Wexler also pushed back on the criticism that Hamas is not specifically called out in the platform, saying that the platform covers all Palestinian terror groups.

"That's a bunch of junk," Wexler said about the criticism. "The platform doesn't say ‘Hamas,' but it says that any potential Palestinian partner has to meet the conditions necessary for peace. That's even stronger and of course it applies to Hamas."

He said the outcry is overblown and that the media storm over the platform is simply a reflection of Republican attempts to politicize the Israel issue ahead of the election.

"The Democratic platform's language relative to Israel is undeniably, 100 percent pro-Israel," he said.  "To make Israel a wedge issue is harmful to both the U.S. and Israel. And the centerpiece of America's decades-long relationship with Israel is that it's a bipartisan issue. If you deeply care about the well-being of Israel as an American, then you will realize that this kind of rhetoric is not good for either Israel or the United States."

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The Cable

State Department international convention guests all support Obama

CHARLOTTE - The State Department sponsored a group of international youth leaders to visit both national conventions this year. Every single one of them interviewed by The Cable prefers President Barack Obama over GOP candidate Mitt Romney.

U.S. embassies around the world selected youth leaders for an all-expense paid trip to Florida and Charlotte to see the American political process up close. Many of the youth leaders had obvious predispositions towards the Democratic party, while others said they were convinced to be in favor of the Democrats after seeing both conventions and hearing from both teams.

Alex Buliga is a member of the political executive board of the youth organization of Moldova's Democratic Party. He told The Cable that the Moldovan Democratic Party is similar to the American Democratic Party in many ways.

"We are keeping in close touch with the [American] Democratic Party and our vice president and the chief of foreign affairs of our parliament are here [in Charlotte] and are supporting President Obama," he said. "For the last four years, the relationship between the USA and Moldova is much better in comparison to how they were in the Bush administration. Mitt Romney is a Republican like Bush, so that's why we support Obama."

The U.S. Embassy in Moldova called him personally and asked him to write an essay to apply for the trip, Buliga said. He said that after his Tampa experience, he can't trust the Republicans.

"We saw how many lies the Republicans tell. We watch Politifact and we saw how they lie and if you tell lies you don't deserve to become president," he said, referring to the independent fact-checking website Politifact.com.

Sara Ibrahim is a barrister in London and was invited by the U.S. Embassy there to attend the conventions. As a former liaison between the embassy and the Young Fabians, a group full of what she called "well-known left leaning figures," her political inclinations were not a secret.

"I'm very much supporting President Obama," she said. "I think Obama actually understands the economy. I have been amazed how the Republicans have been saying things which are completely contrary to the economic orthodoxy... In the UK, we've got a conservative government and a lot of cuts, and let me say to the American people it's not very pretty when you've got to face austerity."

Amadu Gallow is the founding of a youth advocacy and pro-development group called This Generation in Gambia. Unlike other State Department guests, he was not supporting Obama before the trip, but he is now. Gallow said the Romney team didn't impress him on foreign policy.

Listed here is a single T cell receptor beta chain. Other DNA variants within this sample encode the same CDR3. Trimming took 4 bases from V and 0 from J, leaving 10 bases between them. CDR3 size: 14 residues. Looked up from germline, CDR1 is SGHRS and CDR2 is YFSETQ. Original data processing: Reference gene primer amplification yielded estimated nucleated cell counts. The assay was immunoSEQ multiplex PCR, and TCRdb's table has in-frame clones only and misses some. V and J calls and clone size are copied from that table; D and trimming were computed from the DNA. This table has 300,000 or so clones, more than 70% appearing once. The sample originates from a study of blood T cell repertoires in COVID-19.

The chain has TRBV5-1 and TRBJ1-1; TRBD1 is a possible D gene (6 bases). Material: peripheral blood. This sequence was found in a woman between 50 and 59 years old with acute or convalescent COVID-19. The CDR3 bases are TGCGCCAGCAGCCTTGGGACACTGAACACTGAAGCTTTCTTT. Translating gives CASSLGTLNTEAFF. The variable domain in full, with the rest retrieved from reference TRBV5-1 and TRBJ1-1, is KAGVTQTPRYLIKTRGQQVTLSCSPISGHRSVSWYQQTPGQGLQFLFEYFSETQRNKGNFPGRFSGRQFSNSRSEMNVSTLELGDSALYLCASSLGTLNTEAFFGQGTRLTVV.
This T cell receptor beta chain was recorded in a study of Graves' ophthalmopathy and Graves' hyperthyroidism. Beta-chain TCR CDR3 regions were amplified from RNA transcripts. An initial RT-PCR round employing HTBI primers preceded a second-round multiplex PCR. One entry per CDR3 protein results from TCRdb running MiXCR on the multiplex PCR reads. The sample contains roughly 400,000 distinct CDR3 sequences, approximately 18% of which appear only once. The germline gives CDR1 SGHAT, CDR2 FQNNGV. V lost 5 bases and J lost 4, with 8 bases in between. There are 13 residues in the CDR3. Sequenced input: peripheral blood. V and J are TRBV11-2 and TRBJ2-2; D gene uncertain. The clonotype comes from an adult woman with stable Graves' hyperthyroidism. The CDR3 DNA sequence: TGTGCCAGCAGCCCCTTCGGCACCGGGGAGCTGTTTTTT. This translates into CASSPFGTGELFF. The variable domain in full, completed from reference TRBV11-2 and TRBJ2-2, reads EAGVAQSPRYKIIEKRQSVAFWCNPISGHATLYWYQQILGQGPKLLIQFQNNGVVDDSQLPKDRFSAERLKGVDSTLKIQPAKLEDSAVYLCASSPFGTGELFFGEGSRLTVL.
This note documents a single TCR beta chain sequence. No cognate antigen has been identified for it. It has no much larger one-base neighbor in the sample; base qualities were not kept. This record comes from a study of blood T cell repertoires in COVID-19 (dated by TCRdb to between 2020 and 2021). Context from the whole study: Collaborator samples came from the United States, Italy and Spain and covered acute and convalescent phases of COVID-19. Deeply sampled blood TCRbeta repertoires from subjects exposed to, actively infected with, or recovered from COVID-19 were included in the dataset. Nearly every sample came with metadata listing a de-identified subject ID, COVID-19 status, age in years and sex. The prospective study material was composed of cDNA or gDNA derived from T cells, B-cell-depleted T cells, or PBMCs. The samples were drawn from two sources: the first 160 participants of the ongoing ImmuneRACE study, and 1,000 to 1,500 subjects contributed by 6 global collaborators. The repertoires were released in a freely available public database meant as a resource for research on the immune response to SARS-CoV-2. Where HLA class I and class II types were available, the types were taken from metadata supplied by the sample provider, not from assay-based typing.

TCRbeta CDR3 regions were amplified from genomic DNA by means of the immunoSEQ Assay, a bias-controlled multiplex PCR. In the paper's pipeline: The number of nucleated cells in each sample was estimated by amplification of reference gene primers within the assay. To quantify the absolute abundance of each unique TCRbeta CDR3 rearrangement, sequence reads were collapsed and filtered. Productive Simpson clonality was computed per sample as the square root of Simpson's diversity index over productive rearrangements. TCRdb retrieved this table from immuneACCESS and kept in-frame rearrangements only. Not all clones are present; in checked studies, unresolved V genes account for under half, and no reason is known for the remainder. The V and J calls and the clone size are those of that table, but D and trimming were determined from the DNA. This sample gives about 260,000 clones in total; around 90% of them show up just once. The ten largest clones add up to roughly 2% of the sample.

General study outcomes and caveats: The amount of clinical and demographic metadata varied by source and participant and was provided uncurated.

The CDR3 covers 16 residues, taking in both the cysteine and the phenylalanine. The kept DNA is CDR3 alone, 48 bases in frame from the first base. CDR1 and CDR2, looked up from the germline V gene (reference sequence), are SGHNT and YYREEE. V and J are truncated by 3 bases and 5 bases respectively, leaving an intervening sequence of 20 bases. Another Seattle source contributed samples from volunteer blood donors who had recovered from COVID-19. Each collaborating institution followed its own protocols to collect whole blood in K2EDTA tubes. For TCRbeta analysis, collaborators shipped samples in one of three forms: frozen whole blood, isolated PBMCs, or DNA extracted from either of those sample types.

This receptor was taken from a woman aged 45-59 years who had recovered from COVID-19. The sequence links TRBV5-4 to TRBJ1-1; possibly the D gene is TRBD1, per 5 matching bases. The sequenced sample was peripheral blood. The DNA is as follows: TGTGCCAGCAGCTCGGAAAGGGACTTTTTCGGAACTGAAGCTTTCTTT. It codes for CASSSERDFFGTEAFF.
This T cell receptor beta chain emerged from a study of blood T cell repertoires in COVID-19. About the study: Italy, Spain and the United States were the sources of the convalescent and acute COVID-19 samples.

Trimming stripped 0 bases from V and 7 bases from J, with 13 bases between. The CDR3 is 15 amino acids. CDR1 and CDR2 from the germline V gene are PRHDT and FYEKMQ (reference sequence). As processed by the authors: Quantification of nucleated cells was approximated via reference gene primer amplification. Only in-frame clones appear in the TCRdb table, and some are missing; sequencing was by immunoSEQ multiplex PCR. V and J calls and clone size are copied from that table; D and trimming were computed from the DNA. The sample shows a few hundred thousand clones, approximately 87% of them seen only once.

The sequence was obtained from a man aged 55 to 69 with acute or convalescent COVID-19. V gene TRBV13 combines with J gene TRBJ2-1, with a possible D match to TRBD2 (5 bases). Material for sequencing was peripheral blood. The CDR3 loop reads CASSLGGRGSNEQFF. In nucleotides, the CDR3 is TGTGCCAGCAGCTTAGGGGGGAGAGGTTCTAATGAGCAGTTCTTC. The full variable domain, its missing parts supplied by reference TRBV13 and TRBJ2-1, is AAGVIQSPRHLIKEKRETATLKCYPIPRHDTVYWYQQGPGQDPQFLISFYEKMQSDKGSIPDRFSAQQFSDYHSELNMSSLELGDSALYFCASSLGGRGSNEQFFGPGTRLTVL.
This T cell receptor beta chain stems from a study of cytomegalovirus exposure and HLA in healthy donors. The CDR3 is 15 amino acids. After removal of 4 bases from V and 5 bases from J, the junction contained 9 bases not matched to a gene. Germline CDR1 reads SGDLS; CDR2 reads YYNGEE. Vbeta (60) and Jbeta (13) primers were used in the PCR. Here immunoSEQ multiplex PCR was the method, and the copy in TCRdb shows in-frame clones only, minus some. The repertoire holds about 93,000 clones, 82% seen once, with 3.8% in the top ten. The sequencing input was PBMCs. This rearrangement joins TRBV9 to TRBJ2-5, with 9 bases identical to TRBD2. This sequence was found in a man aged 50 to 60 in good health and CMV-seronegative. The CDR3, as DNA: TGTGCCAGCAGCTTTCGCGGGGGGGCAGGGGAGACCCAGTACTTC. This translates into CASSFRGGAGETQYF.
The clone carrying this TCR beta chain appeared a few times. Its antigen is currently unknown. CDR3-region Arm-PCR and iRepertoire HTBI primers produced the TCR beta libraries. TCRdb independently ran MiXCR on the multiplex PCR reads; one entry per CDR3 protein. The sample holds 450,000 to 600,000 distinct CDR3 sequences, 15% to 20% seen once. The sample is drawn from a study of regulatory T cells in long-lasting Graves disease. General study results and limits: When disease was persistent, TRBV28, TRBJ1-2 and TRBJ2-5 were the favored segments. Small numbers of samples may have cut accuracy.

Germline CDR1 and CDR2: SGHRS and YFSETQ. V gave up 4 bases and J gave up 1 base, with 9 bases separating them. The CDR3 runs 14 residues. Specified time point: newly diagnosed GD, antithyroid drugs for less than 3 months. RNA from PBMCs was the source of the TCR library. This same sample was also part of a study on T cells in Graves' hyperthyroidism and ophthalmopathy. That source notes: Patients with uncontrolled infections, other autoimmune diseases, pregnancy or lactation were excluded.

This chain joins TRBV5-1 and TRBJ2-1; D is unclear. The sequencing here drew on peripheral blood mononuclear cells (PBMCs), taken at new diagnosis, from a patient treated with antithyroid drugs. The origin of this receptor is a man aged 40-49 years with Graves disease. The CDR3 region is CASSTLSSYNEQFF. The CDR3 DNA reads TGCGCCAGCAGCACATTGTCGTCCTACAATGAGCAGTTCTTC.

"Before I came here I wasn't sure, but now I'm with Obama," he said. "I have not heard anything concrete from the Romney team on foreign policy, especially their readiness to give aid to Africa. There was nothing said on Afghanistan. At least a minute of silence should have been given to those people who are fighting and dying out there."

Romney's singling out of China and Russia as foes also turned him off to the Romney campaign, Gallow said.

The guests' experiences were colored by the fact that the State Department couldn't get them actual credentials to enter the arena in Tampa, so they had to watch the convention events on a television and get periodic briefings from GOP officials. They do have credentials here in Charlotte and are looking forward to attending Obama's speech Thursday.

Gobi Alam from Bangladesh runs an NGO and teaches youth there. He sits on the U.S. ambassador's youth council and was nominated by the embassy for the Tampa-Charlotte experience. He said he is also supporting Obama, partially because he thought the Republicans didn't treat him and the rest of the group well in Tampa.

"I think Obama didn't do great over the last four years but he did enough to secure his place," Alam said.  "We tried to reach out to Republican speakers and very few of them responded. But we are here in Charlotte and we have a lot of contacts and we have tickets as well."

Qiu Chen is a journalist from Hong Kong whose magazine pushes for freedom of expression and focuses on youth issues. She was nominated for the trip by the U.S. consulate there. She said the trip has convinced her to support Obama over Romney and most of the other State Department guests feel the same way.

"All my friends in the program like Obama," said Chen.

The Cable asked the State Department contractor in charge of the program, Karen Shatin, what she thought about the fact that all the guests seem to be Obama supporters. She said there were some right-leaning guests who were just not around at the moment. She also said the GOP didn't give the international guests enough foreign-policy information to go on.

"I think they've already heard a lot more about foreign policy here in Charlotte in a few minutes than they heard the whole time in Florida," she said. "The Obama campaign seems to be talking a lot more about foreign policy."

The group is a guest of the International Visitor Leadership Program, which is part of the Bureau of Educational and Cultural Affairs.

"The goal of the program is to expose the group to the U.S. political process. It's really a person-to-person exchange program, building relationships between the visitors and their U.S. counterparts," Shatlin said.

One of the Republicans who did meet with the group was Grover Norquist, founder of Americans for Tax Reform, and several of the guests said Norquist heavily criticized Romney's policies.

"It didn't seem like he was a huge fan of Mitt Romney but he is definitely not a fan of President Obama," said Shatin. "He definitely knows what he stands for, and that's about all I can say."